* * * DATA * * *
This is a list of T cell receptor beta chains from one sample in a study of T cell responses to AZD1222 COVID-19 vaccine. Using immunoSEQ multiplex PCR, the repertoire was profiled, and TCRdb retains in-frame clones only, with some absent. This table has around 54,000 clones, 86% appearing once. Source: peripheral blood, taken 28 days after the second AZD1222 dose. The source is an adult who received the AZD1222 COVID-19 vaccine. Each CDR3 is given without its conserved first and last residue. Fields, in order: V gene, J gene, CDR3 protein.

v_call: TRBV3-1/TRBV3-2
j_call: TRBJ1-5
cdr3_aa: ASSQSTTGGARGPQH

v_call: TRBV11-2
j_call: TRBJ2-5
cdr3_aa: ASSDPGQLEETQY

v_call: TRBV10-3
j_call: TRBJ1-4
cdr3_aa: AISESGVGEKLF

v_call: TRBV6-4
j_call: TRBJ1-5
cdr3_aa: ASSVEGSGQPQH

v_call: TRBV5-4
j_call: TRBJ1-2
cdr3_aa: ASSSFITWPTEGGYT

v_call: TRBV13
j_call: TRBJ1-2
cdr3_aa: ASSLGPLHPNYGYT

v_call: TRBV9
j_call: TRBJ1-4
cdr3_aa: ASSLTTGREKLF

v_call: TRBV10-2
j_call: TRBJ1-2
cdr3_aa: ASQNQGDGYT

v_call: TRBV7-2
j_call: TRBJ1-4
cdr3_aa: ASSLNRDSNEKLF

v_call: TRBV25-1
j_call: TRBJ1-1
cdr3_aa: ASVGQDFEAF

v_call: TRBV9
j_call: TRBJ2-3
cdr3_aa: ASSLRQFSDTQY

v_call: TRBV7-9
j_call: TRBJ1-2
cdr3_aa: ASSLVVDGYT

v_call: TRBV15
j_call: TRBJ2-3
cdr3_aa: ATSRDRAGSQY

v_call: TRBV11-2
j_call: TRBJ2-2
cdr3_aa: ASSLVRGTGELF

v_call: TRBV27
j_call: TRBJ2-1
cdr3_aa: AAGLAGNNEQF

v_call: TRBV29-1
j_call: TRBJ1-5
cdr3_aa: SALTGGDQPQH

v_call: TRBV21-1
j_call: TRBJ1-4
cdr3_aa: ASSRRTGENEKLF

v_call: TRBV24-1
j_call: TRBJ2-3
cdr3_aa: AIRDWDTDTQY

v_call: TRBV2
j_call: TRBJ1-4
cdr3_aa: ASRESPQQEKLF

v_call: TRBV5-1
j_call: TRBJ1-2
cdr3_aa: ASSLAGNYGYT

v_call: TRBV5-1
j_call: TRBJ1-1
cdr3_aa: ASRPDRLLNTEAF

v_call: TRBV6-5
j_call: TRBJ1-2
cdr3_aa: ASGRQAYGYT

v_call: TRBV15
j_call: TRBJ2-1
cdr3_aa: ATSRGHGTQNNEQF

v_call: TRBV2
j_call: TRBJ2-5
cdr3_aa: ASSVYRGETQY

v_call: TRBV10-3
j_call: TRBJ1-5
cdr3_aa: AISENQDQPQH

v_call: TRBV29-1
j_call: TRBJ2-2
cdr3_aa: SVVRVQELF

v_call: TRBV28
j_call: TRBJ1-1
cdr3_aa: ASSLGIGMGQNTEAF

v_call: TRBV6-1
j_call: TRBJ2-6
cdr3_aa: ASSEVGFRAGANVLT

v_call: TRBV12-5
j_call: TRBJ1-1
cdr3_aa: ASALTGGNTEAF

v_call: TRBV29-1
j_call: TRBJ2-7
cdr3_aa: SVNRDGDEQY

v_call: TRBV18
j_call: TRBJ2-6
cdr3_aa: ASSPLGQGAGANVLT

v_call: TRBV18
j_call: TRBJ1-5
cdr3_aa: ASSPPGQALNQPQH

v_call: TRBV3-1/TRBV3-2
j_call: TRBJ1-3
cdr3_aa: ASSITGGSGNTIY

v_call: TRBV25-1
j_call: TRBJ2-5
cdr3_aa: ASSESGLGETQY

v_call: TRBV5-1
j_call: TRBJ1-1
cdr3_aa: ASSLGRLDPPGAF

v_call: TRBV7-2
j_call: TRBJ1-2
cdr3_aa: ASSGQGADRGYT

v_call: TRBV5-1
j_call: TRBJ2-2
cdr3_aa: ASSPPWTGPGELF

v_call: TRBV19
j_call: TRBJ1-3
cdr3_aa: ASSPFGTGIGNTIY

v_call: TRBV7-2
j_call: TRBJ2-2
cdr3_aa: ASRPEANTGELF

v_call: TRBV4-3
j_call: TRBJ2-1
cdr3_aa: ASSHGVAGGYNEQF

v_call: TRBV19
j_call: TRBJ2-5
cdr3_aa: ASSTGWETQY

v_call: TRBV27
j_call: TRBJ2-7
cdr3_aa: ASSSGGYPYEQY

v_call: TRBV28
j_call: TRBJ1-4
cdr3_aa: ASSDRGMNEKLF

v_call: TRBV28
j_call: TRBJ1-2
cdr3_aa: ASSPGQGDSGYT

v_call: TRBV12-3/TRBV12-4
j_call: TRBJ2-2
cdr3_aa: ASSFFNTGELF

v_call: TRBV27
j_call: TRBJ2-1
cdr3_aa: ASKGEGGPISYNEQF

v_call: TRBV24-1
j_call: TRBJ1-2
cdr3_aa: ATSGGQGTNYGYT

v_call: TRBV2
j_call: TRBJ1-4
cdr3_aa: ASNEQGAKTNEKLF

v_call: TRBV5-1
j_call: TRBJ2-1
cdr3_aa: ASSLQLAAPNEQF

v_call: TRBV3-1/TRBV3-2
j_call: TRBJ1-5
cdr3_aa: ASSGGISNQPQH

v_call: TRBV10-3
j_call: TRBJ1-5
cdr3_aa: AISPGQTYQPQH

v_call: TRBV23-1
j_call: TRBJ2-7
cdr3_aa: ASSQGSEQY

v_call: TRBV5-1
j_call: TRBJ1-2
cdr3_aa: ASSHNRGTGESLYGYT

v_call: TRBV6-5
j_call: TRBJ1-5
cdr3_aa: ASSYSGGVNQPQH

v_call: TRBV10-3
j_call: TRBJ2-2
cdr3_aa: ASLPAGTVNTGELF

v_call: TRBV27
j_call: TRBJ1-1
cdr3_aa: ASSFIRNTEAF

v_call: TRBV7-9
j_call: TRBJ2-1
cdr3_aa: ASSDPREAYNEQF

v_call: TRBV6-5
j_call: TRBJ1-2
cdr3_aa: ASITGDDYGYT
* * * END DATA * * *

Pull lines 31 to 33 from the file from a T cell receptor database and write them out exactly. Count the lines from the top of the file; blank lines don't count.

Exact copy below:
cdr3_aa: ASVGQDFEAF

v_call: TRBV9
j_call: TRBJ2-3